You can hear yourself think in ‘Silent House’
In “Silent House,’’ Elizabeth Olsen does a lot of hiding under tables and shivering in corners. She plays a woman named Sarah, and there’s not much more to her than that, even once it’s revealed that there is. Sarah’s father (Adam Trese) and her uncle (Eric Sheffer Stevens) are preparing to sell their family’s enormous summer home. It’s full of boxes, bags, rolled up carpets, and something or someone chasing her in the dark from room to room but teasingly, so that what should last 15 minutes can be stretched to 88.
Every time who/whatever it is closes in, Olsen verges on hysterics. You watch her trembling in tears, one hand over her mouth (which, otherwise, is severely agape) and wonder what else is going on? This is acting that seems more freaked out, more traumatized than it ought to for a movie about an unwanted houseguest.
“Silent House’’ is up to something. The filmmakers, Chris Kentis and Laura Lau, must have seen plenty of horror movies worth discussing in a women’s studies class. This is the first I can recall that appears to be the direct product of a course-long assignment. (The film is actually a remake of a moderately less creepy 2010 movie from Uruguay. Lau wrote the new film’s script.)
Most of what’s illogical about this American version as a conventional genre exercise (Sarah, where’s your smartphone? Sarah, honey, don’t go in the basement. Sarah, don’t re-enter the house.) takes on a completely different meaning as a horror film that’s ultimately about Something Else. Of course, one of the pleasures of even the worst horror and slasher movies - ones whose casts are hacked down to a so-called Last Girl - is that there’s often a moral subtext. “Silent House’’ is an experiment in that subtext, and it tends to feel deadeningly cerebral.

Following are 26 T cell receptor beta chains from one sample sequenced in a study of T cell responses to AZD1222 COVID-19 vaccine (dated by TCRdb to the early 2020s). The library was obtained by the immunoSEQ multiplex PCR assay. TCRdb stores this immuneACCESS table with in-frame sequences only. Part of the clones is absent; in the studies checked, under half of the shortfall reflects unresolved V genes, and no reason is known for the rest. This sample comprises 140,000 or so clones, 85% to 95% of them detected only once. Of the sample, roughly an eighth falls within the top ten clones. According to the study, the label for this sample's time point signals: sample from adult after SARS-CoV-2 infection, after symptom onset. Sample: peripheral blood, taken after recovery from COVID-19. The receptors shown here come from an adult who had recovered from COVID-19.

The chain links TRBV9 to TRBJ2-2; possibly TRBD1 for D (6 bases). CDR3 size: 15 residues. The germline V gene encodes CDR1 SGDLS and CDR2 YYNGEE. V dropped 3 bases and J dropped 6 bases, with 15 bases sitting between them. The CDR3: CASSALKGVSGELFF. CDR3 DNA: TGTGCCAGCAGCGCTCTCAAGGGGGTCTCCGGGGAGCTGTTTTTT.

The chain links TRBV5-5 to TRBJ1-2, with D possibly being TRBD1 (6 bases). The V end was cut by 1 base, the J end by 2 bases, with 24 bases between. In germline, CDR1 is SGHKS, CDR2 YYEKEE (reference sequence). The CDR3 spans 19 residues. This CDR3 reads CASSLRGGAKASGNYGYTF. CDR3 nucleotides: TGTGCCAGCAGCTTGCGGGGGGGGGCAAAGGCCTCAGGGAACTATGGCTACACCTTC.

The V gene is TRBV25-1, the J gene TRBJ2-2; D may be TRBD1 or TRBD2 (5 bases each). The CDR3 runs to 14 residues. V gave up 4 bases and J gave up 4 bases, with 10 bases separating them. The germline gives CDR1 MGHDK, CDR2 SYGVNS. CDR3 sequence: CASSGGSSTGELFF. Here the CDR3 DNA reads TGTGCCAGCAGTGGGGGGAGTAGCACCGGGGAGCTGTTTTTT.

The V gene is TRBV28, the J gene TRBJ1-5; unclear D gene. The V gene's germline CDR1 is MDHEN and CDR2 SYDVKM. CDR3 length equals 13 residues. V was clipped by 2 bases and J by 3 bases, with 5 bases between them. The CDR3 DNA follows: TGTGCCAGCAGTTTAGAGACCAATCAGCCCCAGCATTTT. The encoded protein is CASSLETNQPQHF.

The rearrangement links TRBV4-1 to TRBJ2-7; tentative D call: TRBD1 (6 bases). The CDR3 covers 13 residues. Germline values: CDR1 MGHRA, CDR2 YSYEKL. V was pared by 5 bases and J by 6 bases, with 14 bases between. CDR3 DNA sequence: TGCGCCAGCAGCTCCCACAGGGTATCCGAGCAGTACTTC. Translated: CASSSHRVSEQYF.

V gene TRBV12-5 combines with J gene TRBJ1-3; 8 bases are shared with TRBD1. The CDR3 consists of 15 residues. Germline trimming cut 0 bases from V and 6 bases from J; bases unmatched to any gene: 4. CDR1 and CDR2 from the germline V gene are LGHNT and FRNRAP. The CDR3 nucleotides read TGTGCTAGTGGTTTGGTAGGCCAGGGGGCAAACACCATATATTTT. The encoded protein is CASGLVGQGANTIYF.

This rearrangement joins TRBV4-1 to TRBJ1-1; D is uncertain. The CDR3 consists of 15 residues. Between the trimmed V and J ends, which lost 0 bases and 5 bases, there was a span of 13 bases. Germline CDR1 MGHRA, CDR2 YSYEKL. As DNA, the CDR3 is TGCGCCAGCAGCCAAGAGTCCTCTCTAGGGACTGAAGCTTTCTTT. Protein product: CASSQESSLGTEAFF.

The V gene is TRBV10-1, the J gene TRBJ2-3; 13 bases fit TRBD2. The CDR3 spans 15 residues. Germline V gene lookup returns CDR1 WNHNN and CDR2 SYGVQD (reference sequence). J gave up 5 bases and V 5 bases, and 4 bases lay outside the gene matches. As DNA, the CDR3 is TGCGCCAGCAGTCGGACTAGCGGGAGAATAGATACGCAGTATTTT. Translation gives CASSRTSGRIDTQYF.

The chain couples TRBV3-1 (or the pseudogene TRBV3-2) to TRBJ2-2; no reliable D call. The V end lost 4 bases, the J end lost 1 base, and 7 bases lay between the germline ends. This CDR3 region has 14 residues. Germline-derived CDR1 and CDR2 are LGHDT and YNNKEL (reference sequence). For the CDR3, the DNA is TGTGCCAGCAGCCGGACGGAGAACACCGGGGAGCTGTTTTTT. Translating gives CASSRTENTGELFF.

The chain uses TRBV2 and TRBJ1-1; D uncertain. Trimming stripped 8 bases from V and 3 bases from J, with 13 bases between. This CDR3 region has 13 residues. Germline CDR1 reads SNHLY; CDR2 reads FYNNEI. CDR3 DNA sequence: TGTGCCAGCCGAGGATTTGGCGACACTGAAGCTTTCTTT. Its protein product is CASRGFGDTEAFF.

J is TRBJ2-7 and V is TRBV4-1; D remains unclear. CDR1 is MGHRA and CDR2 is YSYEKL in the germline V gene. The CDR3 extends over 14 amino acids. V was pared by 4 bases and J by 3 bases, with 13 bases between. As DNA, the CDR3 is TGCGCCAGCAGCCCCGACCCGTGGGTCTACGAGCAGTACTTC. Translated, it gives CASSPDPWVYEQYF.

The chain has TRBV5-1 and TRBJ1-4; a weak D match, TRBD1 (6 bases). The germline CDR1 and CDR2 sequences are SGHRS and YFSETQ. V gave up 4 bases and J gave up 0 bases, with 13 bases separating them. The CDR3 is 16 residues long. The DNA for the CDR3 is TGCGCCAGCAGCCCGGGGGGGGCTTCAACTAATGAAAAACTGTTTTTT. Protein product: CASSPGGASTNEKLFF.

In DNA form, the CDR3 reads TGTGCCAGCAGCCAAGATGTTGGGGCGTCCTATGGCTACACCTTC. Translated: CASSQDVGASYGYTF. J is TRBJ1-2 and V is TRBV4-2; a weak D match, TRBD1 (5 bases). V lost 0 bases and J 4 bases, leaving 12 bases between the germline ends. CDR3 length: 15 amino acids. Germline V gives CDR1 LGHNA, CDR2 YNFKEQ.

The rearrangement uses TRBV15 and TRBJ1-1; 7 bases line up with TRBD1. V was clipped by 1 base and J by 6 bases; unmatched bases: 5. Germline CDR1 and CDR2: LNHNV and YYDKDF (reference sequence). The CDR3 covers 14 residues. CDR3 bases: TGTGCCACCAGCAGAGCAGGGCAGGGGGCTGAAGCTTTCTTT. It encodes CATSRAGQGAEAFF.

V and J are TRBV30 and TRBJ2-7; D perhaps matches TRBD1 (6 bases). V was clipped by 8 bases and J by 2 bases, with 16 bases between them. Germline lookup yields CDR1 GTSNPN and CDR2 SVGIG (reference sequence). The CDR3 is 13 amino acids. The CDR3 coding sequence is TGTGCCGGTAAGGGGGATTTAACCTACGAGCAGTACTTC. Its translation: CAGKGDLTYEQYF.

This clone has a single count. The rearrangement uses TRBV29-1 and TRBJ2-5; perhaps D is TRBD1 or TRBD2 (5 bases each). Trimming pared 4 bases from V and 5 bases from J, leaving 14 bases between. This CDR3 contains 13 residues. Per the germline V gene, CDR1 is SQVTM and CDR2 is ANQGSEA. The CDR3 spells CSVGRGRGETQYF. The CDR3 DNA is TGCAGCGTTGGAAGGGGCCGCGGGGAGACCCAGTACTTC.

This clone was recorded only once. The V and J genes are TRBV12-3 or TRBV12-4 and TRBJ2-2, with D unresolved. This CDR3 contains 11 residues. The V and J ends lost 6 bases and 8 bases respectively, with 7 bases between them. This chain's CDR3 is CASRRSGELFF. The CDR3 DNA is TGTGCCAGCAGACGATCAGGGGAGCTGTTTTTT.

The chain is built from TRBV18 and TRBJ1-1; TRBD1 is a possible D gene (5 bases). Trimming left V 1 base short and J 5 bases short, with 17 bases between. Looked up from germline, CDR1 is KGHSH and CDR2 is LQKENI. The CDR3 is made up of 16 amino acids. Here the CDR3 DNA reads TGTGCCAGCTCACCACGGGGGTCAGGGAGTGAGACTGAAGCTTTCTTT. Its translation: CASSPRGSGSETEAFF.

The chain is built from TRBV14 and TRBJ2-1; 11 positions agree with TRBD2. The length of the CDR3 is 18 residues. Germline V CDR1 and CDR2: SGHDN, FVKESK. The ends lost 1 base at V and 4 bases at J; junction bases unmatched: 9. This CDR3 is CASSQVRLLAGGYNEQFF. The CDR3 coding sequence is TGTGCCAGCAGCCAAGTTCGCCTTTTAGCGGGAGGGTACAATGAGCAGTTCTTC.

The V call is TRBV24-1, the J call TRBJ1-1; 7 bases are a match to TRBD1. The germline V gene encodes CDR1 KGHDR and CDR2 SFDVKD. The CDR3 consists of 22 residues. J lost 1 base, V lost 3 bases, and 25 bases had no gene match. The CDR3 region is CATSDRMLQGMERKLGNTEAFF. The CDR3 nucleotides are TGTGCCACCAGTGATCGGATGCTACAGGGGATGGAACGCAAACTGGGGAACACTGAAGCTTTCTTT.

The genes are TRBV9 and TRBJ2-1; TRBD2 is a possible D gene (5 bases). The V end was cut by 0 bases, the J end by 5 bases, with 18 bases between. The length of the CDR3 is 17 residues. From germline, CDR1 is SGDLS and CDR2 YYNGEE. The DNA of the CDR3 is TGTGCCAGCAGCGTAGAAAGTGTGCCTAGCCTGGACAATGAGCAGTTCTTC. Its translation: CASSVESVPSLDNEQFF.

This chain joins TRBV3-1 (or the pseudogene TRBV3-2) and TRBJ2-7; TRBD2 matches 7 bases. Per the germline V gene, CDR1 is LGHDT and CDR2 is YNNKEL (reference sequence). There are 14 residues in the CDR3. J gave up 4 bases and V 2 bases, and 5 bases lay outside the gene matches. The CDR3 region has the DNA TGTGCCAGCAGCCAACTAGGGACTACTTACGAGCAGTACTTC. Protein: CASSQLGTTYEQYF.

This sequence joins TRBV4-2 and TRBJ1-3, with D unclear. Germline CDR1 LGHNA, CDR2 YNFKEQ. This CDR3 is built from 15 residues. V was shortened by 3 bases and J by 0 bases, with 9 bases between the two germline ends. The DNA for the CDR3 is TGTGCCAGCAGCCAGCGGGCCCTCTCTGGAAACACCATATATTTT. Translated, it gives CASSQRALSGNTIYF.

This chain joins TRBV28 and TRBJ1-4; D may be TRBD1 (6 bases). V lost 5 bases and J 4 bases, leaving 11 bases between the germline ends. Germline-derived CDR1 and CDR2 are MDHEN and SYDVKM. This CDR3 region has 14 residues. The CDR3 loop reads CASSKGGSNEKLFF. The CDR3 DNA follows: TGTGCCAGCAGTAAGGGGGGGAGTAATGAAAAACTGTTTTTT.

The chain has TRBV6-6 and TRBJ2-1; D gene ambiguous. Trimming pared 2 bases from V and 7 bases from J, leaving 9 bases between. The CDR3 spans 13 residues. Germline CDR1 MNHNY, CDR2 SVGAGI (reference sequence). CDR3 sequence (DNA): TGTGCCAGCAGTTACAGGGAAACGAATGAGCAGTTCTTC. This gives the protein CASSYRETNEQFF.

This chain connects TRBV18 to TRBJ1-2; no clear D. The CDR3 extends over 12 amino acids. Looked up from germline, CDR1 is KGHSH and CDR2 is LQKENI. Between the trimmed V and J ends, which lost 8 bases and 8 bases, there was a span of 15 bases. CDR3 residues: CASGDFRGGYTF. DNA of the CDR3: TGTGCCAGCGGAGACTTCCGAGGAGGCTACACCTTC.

Kentis and Lau don’t trust us with their experiment. Olsen’s chills and hyperventilating aren’t the only clues. The actors, including Julia Taylor Ross, who plays a neighbor, have been instructed to leer at and flirt with Olsen, enough so that when Trese does it, you find yourself asking him, “You do know you’re playing her father?’’ He knows. Most of “Silent House’’ feels intentional that way. It’s the equivalent of adding a note that says, “Remember when the father looked at Sarah adoringly as he led her up the stairs? We totally meant that! And you know how women in horror movies always wear suggestive tank tops? Well, we want you to look down Sarah’s shirt, and we hope you’re ashamed of yourself.’’
All that intention robs the film of surprise or naturalness. The house itself is used as a cost savings. It looks pre-abandoned. But the lack of frills does permit the cinematographer Igor Martinovic, who shot the film using a digital camera, to spotlight his cleverness. He plays with light and its absence. Vandals have broken all the windows, which have been boarded up. There’s no electricity, meaning the characters carry lanterns around the house. Their light is often the only light.
The camera works as an extension of Sarah’s state of mind, which is to say that its images are manic and, once, as Sarah races through a field, handsomely abstract. When she’s on the floor, so is the camera. When she bends to pick up a lantern, it bends down, too. The camera sprints and stalks and flies and freaks out. Martinovic might be too brilliant. His work makes the camera so human that in watching her struggle and suffer and flip out, it isn’t merely artistic. It’s inhumane.